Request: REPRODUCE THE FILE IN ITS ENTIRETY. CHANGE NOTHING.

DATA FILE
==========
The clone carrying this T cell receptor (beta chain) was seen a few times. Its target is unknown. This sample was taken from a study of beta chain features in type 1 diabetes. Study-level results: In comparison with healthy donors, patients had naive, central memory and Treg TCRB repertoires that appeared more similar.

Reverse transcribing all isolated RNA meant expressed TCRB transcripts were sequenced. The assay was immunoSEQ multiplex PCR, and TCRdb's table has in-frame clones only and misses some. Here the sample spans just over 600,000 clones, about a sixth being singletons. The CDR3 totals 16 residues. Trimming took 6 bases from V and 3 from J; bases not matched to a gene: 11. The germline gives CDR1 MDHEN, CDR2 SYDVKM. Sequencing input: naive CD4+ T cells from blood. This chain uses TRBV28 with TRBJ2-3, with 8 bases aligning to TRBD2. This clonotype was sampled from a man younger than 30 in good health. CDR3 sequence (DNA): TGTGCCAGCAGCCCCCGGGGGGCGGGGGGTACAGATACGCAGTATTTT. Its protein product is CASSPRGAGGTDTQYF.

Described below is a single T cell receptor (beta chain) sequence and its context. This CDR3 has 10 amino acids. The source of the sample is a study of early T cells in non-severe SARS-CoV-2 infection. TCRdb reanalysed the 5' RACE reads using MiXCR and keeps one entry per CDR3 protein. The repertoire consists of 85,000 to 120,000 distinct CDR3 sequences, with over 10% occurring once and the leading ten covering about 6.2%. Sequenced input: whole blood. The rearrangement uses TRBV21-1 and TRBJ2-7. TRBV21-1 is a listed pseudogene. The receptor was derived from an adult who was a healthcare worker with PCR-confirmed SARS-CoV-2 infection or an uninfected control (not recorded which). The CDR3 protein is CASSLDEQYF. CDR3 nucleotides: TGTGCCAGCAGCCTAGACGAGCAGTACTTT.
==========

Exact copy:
The clone carrying this T cell receptor (beta chain) was seen a few times. Its target is unknown. This sample was taken from a study of beta chain features in type 1 diabetes. Study-level results: In comparison with healthy donors, patients had naive, central memory and Treg TCRB repertoires that appeared more similar.

Reverse transcribing all isolated RNA meant expressed TCRB transcripts were sequenced. The assay was immunoSEQ multiplex PCR, and TCRdb's table has in-frame clones only and misses some. Here the sample spans just over 600,000 clones, about a sixth being singletons. The CDR3 totals 16 residues. Trimming took 6 bases from V and 3 from J; bases not matched to a gene: 11. The germline gives CDR1 MDHEN, CDR2 SYDVKM. Sequencing input: naive CD4+ T cells from blood. This chain uses TRBV28 with TRBJ2-3, with 8 bases aligning to TRBD2. This clonotype was sampled from a man younger than 30 in good health. CDR3 sequence (DNA): TGTGCCAGCAGCCCCCGGGGGGCGGGGGGTACAGATACGCAGTATTTT. Its protein product is CASSPRGAGGTDTQYF.

Described below is a single T cell receptor (beta chain) sequence and its context. This CDR3 has 10 amino acids. The source of the sample is a study of early T cells in non-severe SARS-CoV-2 infection. TCRdb reanalysed the 5' RACE reads using MiXCR and keeps one entry per CDR3 protein. The repertoire consists of 85,000 to 120,000 distinct CDR3 sequences, with over 10% occurring once and the leading ten covering about 6.2%. Sequenced input: whole blood. The rearrangement uses TRBV21-1 and TRBJ2-7. TRBV21-1 is a listed pseudogene. The receptor was derived from an adult who was a healthcare worker with PCR-confirmed SARS-CoV-2 infection or an uninfected control (not recorded which). The CDR3 protein is CASSLDEQYF. CDR3 nucleotides: TGTGCCAGCAGCCTAGACGAGCAGTACTTT.